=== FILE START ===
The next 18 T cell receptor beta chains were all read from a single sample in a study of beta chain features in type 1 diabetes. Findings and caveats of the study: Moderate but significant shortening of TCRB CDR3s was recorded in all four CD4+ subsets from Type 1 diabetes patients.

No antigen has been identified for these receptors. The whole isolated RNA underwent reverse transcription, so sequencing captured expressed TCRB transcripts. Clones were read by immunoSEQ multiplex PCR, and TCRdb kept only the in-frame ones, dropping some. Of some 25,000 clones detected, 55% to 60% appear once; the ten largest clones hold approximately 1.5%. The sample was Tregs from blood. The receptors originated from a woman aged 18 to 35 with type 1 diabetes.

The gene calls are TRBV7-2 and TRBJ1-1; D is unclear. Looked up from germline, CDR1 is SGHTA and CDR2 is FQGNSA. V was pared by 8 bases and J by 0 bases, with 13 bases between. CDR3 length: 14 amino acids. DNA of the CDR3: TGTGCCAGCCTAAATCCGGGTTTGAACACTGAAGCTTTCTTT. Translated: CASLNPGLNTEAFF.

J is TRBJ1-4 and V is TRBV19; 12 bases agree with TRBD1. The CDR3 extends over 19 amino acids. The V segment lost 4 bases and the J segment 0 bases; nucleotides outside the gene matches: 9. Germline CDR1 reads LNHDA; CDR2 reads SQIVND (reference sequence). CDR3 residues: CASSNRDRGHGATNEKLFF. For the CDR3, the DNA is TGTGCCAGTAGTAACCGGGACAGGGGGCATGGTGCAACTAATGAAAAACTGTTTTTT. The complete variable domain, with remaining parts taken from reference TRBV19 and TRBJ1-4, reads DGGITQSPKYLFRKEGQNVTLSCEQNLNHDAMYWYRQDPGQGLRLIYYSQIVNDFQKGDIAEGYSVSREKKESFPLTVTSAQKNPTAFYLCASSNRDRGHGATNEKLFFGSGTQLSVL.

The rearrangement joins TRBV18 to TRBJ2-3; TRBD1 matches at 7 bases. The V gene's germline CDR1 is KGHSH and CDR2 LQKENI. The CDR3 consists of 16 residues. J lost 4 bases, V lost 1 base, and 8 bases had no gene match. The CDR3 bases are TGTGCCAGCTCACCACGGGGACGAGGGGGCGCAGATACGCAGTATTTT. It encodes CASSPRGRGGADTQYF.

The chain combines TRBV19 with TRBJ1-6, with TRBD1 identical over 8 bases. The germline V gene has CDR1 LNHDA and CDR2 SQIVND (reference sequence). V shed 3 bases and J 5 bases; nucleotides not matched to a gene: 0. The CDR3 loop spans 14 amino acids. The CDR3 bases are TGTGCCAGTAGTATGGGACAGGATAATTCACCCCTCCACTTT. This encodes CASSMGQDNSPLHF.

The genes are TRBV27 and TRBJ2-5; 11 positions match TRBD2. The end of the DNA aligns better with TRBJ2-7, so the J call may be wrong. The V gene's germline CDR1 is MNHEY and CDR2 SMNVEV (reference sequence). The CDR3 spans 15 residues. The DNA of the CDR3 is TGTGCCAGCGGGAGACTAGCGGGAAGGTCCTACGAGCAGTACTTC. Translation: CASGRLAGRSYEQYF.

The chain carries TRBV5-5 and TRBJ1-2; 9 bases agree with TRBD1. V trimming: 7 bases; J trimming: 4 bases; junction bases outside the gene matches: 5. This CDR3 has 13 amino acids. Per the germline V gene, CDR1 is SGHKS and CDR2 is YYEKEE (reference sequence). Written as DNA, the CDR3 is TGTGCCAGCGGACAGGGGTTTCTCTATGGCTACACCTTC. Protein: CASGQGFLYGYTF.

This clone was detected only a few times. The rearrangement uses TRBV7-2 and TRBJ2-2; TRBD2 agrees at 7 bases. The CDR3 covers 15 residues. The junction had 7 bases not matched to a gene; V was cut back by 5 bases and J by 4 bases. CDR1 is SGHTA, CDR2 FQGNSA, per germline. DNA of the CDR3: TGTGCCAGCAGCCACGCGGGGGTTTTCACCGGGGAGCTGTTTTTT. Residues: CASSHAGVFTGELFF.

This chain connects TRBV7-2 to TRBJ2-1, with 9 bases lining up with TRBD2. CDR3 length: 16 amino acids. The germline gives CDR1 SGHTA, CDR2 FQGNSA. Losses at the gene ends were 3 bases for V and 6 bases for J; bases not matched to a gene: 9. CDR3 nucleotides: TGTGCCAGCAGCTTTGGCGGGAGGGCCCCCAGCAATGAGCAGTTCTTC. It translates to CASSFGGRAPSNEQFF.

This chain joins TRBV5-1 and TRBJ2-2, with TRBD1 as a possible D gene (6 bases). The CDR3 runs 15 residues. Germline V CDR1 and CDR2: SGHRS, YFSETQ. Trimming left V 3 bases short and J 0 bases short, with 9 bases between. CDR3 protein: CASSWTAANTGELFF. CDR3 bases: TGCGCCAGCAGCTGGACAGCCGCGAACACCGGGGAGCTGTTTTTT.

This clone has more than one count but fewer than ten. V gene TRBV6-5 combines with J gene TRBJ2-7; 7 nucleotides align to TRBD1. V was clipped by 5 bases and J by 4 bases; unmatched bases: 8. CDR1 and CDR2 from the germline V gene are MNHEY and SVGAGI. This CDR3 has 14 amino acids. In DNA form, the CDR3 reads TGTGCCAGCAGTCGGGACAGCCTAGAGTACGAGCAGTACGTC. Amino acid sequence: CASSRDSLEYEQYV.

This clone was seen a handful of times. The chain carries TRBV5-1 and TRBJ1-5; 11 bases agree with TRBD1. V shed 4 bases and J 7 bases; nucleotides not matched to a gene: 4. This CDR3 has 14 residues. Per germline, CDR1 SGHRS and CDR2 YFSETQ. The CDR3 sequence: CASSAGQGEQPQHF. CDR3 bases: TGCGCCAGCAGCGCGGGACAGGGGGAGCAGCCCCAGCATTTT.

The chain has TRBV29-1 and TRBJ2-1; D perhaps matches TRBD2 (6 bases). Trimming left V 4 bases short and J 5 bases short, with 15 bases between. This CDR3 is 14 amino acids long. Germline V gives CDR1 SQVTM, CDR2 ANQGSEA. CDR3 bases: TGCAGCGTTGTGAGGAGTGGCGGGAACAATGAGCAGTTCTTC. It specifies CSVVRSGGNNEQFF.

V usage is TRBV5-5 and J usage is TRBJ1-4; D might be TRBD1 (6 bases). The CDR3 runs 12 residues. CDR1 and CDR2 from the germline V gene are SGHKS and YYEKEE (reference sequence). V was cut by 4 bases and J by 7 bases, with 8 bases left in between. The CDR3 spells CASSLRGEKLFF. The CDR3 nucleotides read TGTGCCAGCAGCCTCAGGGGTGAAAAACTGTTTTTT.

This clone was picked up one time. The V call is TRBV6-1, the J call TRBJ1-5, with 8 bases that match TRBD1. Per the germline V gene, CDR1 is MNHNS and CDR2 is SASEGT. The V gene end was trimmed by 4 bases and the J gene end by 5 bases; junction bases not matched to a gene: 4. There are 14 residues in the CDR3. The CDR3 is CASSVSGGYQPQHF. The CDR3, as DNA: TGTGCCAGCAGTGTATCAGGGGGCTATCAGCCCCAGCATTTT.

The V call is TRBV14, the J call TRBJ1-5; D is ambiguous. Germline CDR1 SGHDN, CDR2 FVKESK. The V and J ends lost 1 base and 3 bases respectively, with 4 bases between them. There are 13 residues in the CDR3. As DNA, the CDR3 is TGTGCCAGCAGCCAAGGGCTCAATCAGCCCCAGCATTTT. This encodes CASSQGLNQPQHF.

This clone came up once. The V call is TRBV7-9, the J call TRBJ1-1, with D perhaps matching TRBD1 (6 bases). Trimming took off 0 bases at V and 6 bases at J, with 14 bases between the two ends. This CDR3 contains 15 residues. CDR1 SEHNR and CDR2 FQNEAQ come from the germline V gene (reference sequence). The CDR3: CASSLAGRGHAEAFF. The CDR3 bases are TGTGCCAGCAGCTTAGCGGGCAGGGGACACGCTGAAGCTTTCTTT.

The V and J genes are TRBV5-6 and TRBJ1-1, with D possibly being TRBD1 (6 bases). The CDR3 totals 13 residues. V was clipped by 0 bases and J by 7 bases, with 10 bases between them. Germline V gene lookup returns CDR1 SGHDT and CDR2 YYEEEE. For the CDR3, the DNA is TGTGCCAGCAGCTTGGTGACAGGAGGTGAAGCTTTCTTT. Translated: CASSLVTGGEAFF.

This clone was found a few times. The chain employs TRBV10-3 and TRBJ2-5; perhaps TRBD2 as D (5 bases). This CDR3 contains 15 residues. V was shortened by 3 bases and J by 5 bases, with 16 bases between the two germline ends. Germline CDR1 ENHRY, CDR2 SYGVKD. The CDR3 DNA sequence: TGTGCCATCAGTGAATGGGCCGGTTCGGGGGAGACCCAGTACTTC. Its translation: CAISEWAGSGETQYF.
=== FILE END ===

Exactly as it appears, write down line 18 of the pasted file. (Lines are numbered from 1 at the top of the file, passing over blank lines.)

This clone came up once. The V call is TRBV7-9, the J call TRBJ1-1, with D perhaps matching TRBD1 (6 bases). Trimming took off 0 bases at V and 6 bases at J, with 14 bases between the two ends. This CDR3 contains 15 residues. CDR1 SEHNR and CDR2 FQNEAQ come from the germline V gene (reference sequence). The CDR3: CASSLAGRGHAEAFF. The CDR3 bases are TGTGCCAGCAGCTTAGCGGGCAGGGGACACGCTGAAGCTTTCTTT.